In true suburban fashion, I had my first encounter in the canned goods aisle of Whole Foods. I got some beans since popular entertainment had taught me that beans were the appropriate food for any occasion, a veritable legume of all seasons. But I was weighing the merits of canned peaches when a noise from behind made me turn around. He was standing at the end of the aisle, staring at me, his arms wrapped around a gallon jug of water. Strange to think I’d wanted to see another face, but now that I had confirmation I was not the last human on the planet, I could only stand there. I dropped the canned peaches.

The thud of the can striking the tiles served to unfreeze the man, but he bolted. I don’t know what he thought I was going to do to him. Bludgeon him to death over some Aquafina? I was amazed at how fast he could move while carrying the heavy jug. Once I could no longer hear his footsteps, I picked up my can of peaches, stuffed it in my backpack along with baked beans and a few other selections, then made my way to sights unknown.

Maybe it was the fucking Rapture, I thought. I didn’t believe in that sort of stuff on most days, but that could be why I was left behind.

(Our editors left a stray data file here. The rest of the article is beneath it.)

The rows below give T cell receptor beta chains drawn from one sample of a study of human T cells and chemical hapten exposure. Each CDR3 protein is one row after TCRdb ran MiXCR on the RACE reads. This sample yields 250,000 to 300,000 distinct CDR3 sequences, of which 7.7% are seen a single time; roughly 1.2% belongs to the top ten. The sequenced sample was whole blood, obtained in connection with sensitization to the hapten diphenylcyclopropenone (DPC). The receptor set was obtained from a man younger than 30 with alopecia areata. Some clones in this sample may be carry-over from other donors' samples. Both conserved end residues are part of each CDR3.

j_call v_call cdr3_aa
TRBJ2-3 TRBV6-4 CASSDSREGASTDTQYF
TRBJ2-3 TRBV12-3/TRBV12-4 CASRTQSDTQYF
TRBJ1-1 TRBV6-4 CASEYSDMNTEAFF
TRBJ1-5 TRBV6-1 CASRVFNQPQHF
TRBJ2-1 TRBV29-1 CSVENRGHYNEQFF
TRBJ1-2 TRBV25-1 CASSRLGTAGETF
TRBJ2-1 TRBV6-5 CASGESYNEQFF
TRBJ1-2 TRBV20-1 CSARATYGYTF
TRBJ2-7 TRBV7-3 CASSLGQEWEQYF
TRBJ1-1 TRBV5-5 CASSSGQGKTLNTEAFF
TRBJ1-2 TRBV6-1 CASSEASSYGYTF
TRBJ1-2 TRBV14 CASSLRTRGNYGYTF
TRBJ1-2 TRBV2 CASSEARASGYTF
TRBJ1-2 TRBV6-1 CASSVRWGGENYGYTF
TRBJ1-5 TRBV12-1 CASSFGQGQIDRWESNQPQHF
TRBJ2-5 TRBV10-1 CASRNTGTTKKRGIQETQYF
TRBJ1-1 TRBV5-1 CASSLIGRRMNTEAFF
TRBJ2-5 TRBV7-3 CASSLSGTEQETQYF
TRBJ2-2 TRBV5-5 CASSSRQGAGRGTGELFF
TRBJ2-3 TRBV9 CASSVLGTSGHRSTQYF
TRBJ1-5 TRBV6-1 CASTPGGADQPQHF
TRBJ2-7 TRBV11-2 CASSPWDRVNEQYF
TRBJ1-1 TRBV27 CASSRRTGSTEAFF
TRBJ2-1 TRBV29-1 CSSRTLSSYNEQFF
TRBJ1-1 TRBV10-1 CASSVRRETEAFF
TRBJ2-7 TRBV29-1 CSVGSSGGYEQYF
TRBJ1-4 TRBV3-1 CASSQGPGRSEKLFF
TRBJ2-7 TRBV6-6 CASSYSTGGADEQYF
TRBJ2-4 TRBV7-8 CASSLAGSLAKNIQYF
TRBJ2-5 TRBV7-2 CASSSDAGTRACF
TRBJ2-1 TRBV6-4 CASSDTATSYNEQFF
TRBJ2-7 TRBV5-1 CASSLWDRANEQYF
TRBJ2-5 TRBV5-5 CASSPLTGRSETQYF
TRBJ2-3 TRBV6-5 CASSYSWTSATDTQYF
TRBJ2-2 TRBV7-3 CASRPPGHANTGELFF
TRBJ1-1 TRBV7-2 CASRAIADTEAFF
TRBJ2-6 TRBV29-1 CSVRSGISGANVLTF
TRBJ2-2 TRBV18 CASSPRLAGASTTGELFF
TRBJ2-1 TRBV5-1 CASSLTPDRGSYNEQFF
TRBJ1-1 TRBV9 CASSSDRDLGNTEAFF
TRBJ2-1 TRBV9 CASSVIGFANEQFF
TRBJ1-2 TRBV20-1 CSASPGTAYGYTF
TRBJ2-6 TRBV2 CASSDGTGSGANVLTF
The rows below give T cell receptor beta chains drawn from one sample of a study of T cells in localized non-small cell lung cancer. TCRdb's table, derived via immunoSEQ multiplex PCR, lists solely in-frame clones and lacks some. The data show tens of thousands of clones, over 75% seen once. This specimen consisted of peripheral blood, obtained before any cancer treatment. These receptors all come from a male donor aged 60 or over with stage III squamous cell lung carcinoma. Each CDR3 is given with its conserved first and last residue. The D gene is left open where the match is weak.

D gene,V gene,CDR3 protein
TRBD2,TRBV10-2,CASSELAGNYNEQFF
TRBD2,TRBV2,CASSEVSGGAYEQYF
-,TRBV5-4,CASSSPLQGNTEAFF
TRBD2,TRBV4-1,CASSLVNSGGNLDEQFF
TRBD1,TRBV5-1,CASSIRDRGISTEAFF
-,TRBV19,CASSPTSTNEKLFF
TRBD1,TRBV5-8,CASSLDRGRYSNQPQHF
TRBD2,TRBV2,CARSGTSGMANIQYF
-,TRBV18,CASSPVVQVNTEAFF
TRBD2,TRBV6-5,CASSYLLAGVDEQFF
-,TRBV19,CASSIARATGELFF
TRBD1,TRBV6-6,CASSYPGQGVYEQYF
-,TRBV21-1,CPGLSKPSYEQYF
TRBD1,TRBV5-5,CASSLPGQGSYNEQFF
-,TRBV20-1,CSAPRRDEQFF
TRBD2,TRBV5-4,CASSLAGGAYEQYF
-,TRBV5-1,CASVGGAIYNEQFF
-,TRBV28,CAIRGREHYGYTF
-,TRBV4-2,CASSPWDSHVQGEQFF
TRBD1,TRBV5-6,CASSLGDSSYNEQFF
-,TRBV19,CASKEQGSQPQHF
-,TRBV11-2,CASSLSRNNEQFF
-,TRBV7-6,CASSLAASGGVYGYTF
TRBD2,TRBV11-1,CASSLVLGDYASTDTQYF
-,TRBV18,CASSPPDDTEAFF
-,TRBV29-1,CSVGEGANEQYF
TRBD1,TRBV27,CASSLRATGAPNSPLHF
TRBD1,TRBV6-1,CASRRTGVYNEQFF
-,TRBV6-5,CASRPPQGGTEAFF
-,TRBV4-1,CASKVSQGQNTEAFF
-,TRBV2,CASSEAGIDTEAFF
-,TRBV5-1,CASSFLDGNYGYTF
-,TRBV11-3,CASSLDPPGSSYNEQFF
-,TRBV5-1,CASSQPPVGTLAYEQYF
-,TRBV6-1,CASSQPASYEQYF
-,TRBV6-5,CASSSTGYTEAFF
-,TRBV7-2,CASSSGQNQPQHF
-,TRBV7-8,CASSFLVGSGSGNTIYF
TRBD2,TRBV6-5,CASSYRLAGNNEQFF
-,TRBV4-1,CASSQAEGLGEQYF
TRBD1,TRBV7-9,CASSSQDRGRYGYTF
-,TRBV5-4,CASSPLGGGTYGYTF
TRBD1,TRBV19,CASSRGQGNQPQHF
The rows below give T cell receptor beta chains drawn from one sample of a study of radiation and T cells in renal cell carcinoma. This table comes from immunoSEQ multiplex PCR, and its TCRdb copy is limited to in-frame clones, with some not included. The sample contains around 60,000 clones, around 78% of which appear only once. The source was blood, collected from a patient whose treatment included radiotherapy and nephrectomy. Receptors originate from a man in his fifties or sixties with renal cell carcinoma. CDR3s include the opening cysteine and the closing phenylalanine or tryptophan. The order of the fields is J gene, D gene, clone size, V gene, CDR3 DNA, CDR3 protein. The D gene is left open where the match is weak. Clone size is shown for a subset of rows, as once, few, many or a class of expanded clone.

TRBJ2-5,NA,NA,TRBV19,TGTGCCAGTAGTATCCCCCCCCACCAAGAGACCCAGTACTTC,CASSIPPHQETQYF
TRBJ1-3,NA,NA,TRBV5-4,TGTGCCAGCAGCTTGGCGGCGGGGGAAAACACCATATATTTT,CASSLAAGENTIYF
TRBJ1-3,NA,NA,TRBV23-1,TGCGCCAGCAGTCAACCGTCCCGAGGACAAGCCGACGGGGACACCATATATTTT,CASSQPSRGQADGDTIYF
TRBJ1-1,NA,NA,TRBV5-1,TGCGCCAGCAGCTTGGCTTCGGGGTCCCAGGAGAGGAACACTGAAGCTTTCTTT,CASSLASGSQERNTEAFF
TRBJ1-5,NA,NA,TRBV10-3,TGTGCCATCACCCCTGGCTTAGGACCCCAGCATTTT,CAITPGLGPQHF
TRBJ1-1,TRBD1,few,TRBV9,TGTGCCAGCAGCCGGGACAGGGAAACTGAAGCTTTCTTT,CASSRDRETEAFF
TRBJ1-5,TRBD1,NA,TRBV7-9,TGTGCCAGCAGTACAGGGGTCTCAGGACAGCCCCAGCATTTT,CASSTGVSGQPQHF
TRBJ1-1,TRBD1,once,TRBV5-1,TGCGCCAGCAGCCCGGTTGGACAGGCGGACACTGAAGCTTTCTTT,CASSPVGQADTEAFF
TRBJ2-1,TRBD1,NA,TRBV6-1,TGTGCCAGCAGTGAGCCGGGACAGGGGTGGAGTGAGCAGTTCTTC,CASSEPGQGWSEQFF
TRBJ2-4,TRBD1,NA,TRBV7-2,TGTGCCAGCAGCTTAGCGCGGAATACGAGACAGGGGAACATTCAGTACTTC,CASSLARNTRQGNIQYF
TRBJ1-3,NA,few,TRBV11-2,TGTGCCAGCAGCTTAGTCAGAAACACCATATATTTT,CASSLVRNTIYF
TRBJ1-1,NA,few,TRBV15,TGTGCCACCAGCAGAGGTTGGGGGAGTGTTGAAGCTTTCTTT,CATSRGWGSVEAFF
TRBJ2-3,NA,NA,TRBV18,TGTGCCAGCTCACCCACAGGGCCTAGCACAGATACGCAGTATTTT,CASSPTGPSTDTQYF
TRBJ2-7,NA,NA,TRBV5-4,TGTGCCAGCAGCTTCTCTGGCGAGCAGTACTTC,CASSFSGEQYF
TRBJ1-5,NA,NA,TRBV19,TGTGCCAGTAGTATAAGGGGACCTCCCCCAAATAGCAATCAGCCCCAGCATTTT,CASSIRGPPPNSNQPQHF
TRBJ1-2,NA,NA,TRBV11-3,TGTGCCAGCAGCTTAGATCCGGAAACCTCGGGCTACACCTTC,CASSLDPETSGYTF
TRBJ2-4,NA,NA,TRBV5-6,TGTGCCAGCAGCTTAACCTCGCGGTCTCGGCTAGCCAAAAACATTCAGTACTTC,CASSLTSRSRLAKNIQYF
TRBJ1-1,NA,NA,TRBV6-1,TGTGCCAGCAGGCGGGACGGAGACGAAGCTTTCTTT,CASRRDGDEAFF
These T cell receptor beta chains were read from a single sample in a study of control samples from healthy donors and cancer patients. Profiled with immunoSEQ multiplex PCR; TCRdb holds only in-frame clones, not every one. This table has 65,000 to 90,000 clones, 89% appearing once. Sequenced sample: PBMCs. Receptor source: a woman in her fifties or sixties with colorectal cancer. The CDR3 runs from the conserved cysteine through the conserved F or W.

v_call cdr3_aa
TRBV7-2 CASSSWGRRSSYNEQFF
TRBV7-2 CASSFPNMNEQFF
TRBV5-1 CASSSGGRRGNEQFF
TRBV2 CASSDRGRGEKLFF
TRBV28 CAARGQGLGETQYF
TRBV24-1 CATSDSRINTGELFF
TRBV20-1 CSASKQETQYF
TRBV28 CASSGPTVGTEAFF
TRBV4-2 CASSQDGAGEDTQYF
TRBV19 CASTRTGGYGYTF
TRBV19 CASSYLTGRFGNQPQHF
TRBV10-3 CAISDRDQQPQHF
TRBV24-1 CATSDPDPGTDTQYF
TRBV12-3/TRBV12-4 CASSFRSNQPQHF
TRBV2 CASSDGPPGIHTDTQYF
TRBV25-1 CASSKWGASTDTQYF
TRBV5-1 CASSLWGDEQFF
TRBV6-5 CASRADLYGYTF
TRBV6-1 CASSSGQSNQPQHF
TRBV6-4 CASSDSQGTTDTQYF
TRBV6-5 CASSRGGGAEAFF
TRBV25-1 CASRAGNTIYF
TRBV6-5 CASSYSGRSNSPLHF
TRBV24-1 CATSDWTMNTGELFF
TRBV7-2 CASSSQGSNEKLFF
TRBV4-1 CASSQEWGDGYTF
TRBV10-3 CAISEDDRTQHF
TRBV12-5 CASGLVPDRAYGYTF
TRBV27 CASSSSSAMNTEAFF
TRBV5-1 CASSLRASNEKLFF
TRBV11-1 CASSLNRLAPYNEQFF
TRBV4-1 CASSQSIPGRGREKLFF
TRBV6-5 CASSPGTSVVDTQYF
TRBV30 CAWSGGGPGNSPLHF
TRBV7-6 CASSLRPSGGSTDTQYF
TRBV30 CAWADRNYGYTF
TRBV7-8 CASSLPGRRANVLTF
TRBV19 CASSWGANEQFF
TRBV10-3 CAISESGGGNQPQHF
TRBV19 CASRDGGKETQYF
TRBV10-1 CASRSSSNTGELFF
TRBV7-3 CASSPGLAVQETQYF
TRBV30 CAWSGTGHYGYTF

I spent the first night camped out in a department store. I’d thought about squatting in some of the nicer houses that I saw, but something held me back. I made it as far as the front door, but when I stood there on the stoop I couldn’t make myself move and eventually I turned around and walked away, breathing hard for absolutely no reason. Since I was reluctant to enter other people’s homes, and even more reluctant to return to my own, I’d decided that a pile of blankets on a tile floor was the best option. Just like a sleepover, right? With myself.

It took me ages to fall asleep. I hadn’t had insomnia this bad since I finished school. I used to lie awake at night turning over my latest projects in a stress-filled frenzy. Finally Hannah, my friend and roommate, got so tired of watching me stumble bleary-eyed through the days that she and some other friends sprang for a gift: a treadmill. From then on, whenever I couldn’t sleep I would get up and run in place until my brain finally quieted down. Hannah was gone though and so was that treadmill.

I did fall asleep eventually, because when I woke in the morning it was to find the cavernous room flushed with fluorescent lights. Oh, and there was the small matter of the face not twelve inches from mine. The stranger’s eyes widened before she abruptly pulled back. I rolled to my knees so that if she were a crazy axe murderer, or a zombie or something and I was going to die today, at least I could say I hadn’t taken it lying down.